Ex-chiefs offer option in defense of Georgia judicial watchdog

Two former directors of the state agency that investigates judges defended the Judicial Qualifications Commission before a key legislative committee Thursday, but they also conceded there was room for improvement.

Voters are being asked in November to give the Legislature power over the JQC in a move critics call a political power grab. The committee was set up to consider ways to reincarnate the agency that investigates allegations of unethical behavior in the state’s judiciary.

The JQC has won praise for its handling of judicial investigations in the past, but lawmakers began proposing changes after several judges were forced off the bench. More than five dozen have lost their jobs since 2007.

One of the co-sponsors of the bills proposing the change, state Rep. Johnnie Caldwell Jr., R-Thomaston, was among the judges the JQC investigated. Caldwell resigned from the Griffin Judicial Circuit in 2010 after being accused of making rude, sexually suggestive comments to a female attorney.

Under the measure before voters in November, two of the three appointments the State Bar of Georgia now has to the JQC would go to the Legislature, and the governor would get the other one. Some critics have said that House Speaker David Ralston, R-Blue Ridge, backed the change because it would ding the State Bar, where he has had a complaint pending against him for two years.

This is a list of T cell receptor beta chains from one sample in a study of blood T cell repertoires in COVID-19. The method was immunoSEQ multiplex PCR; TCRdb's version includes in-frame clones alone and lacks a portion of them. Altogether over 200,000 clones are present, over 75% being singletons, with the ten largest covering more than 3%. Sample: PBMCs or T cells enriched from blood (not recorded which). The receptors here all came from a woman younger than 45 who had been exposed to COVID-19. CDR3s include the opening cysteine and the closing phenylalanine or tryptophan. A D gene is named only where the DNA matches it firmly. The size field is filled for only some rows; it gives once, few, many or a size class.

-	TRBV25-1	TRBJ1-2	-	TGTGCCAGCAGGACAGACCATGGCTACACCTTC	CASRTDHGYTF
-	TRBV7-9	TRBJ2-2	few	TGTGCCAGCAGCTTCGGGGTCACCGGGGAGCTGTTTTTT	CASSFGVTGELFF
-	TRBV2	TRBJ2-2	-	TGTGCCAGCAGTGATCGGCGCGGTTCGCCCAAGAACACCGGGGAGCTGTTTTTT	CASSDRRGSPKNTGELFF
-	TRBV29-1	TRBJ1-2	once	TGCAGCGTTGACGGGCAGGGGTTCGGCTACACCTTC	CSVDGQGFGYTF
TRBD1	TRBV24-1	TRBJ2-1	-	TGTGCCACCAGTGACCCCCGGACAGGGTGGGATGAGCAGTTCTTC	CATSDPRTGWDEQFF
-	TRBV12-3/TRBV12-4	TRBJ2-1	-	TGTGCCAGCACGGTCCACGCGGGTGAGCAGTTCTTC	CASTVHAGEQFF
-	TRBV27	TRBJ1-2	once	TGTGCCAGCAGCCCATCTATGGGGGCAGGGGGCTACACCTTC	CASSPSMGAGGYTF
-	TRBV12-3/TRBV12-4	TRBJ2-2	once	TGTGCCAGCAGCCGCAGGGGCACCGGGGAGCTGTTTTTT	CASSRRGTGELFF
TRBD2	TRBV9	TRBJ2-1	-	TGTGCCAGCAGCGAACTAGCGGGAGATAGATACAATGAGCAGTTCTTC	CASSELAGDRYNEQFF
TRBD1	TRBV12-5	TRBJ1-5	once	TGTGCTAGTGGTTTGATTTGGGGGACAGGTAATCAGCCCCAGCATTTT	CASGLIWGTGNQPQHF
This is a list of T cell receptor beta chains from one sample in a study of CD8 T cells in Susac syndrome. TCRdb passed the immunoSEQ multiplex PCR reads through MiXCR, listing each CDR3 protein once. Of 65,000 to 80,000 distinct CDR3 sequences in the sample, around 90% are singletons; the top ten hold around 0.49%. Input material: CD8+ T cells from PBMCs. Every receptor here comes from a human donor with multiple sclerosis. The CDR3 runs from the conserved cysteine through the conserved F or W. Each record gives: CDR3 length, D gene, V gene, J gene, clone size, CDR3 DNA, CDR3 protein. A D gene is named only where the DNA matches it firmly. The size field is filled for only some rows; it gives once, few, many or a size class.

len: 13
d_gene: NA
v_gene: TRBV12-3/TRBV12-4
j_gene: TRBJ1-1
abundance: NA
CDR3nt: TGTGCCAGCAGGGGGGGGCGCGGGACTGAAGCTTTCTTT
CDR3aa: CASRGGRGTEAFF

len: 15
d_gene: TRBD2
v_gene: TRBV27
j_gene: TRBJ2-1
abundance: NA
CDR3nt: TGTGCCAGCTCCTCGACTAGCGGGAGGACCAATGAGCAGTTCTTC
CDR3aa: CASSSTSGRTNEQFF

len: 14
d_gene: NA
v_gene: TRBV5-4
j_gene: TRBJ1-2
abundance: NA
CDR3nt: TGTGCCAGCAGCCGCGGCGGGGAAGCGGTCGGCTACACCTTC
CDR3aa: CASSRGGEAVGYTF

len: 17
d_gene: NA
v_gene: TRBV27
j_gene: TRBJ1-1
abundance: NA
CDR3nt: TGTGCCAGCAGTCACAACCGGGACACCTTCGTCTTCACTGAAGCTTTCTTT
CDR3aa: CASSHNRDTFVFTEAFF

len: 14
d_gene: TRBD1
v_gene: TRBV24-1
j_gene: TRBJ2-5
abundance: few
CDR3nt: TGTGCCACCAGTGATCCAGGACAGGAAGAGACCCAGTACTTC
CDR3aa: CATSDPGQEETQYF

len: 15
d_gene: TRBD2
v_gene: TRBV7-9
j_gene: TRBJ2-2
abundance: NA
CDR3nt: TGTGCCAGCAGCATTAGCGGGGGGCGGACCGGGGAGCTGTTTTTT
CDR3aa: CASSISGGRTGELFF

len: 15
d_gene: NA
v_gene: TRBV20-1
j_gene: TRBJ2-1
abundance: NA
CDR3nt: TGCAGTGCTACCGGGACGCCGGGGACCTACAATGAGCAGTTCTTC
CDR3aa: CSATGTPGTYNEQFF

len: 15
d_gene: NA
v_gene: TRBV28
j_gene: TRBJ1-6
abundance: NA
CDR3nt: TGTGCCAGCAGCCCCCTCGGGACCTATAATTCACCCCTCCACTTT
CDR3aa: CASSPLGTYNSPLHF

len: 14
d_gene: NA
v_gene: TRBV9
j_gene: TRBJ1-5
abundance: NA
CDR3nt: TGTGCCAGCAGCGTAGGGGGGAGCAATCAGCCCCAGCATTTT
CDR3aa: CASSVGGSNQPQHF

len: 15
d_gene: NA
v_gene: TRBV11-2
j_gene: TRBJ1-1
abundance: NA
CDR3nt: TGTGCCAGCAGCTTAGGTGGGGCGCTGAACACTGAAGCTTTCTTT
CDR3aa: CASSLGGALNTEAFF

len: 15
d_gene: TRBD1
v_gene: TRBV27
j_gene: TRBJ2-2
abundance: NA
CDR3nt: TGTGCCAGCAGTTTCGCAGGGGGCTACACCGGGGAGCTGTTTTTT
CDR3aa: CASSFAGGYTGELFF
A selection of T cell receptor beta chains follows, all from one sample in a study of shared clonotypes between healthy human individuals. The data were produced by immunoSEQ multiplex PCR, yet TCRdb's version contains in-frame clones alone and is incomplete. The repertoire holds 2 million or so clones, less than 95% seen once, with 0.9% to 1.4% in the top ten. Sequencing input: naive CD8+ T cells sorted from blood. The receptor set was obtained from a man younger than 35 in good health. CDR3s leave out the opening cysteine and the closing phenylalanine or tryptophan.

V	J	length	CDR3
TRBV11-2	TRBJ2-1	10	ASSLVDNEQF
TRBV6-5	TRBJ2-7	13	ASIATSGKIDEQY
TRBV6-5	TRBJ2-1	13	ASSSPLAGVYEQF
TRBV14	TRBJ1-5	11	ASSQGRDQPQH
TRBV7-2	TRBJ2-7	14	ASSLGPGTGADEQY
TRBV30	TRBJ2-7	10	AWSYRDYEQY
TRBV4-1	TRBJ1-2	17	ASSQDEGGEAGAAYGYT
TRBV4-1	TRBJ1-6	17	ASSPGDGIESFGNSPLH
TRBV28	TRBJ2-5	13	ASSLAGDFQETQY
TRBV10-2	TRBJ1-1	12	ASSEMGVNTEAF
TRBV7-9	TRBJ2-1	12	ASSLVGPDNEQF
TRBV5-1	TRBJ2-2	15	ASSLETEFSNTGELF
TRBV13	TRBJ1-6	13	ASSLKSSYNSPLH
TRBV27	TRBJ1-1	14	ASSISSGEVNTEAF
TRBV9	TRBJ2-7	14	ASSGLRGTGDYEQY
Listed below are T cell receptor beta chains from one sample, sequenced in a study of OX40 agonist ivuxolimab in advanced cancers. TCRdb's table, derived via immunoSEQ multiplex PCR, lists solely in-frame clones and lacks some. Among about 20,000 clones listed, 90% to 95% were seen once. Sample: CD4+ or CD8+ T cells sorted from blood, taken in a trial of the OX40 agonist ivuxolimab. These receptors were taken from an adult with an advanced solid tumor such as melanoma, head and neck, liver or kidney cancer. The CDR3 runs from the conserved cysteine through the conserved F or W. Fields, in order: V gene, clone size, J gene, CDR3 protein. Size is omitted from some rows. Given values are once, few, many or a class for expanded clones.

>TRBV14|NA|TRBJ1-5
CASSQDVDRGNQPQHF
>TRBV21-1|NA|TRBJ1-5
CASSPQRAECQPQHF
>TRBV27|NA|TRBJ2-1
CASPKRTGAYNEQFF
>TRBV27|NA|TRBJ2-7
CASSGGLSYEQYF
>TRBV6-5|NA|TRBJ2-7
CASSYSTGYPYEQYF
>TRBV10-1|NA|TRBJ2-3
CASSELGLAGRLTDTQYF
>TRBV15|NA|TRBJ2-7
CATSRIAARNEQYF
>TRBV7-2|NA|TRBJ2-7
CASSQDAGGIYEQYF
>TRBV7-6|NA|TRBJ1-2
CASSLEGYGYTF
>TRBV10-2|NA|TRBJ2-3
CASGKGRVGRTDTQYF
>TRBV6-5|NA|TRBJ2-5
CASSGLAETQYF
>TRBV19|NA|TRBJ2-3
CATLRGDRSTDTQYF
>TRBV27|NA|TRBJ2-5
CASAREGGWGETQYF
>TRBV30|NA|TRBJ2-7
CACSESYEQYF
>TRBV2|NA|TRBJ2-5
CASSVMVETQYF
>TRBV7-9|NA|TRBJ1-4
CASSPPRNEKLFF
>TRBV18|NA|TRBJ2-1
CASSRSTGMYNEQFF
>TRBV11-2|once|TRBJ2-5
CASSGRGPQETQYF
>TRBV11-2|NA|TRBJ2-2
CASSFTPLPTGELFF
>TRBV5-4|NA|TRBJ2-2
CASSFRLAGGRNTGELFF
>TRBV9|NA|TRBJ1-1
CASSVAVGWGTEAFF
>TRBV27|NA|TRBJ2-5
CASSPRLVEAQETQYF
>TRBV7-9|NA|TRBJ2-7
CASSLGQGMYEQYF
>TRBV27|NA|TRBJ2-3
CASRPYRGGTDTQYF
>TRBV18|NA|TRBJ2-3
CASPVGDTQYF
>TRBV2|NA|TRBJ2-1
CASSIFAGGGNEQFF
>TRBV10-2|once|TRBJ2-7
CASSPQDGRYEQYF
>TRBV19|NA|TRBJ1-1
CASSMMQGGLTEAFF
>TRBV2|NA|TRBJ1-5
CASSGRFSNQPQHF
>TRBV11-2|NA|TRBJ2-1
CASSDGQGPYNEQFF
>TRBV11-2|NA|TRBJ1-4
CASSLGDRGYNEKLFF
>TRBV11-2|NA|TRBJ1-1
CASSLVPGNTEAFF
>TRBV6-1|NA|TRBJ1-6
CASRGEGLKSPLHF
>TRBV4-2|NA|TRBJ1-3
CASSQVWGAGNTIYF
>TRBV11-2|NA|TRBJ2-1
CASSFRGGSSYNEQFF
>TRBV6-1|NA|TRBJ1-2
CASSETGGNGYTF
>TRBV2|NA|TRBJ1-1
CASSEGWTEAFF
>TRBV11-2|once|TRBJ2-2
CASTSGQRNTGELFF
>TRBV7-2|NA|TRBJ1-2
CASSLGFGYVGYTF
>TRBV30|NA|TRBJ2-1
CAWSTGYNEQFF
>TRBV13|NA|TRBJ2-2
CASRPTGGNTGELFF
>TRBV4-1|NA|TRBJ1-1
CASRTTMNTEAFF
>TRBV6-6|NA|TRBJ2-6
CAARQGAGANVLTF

State Rep. Wendell Willard, R-Sandy Springs, the chairman of the House Special Study Committee on Judicial Qualifications Commission Reform, said Thursday that “we’re not trying to destroy the commission.”

But Willard, a lawyer, said the Legislature needs some control over the seven JQC members. Currently, the Georgia Supreme Court, the governor and the State Bar of Georgia make the appointments. Lawmakers said it was dangerous to not have legislative oversight.

Willard said the JQC takes complaints, investigates them, decides whether there is any wrongdoing and then determines punishment for judges if it finds they have behaved unethically. Punishment can range from a private letter chastising the errant judge to removal from the bench.

“The JQC is serving as prosecutor, jury and the judge,” Willard said. “Surely this raises questions of fairness and impartiality.”

Former Executive Directors Ronnie Joe Lane and Jeff Davis suggested the agency be split in two, with one group investigating complaints and a separate one using those investigations to determine whether there is wrongdoing and what punishment should be meted out.

Cartersville attorney and former JQC Chairman Lester Tate said lawmakers merely reacted to griping from judges and former judges who don’t like the panel’s independence

“What you have here are judges who have complained to their legislators,” said Tate, who resigned from the commission earlier this year over the issue.

Tate, whose conduct was questioned during the legislative meeting, said lawmakers are asking voters to give them control of the JQC.

“It’s not supposed to be a system where judges tight with legislators get a pass,” he said.

The most recent JQC executive director, Mark Dehler, refused to appear before the committee, writing in a five-page letter to Willard that he had “no interest in being a part of your ploy.”

Dehler, who resigned last month, said he feared committee members would use the opportunity to critique his job performance.

“I do not have faith that the special study committee genuinely has an honest interest in trying to solve a problem,” Dehler wrote. “Instead, I believe that the special study committee is really trying to find ways to make the JQC look bad in order to justify what the General Assembly, at the urging of you and others, has already done — setting the stage to dismantle a constitutionally created judicial branch agency.”

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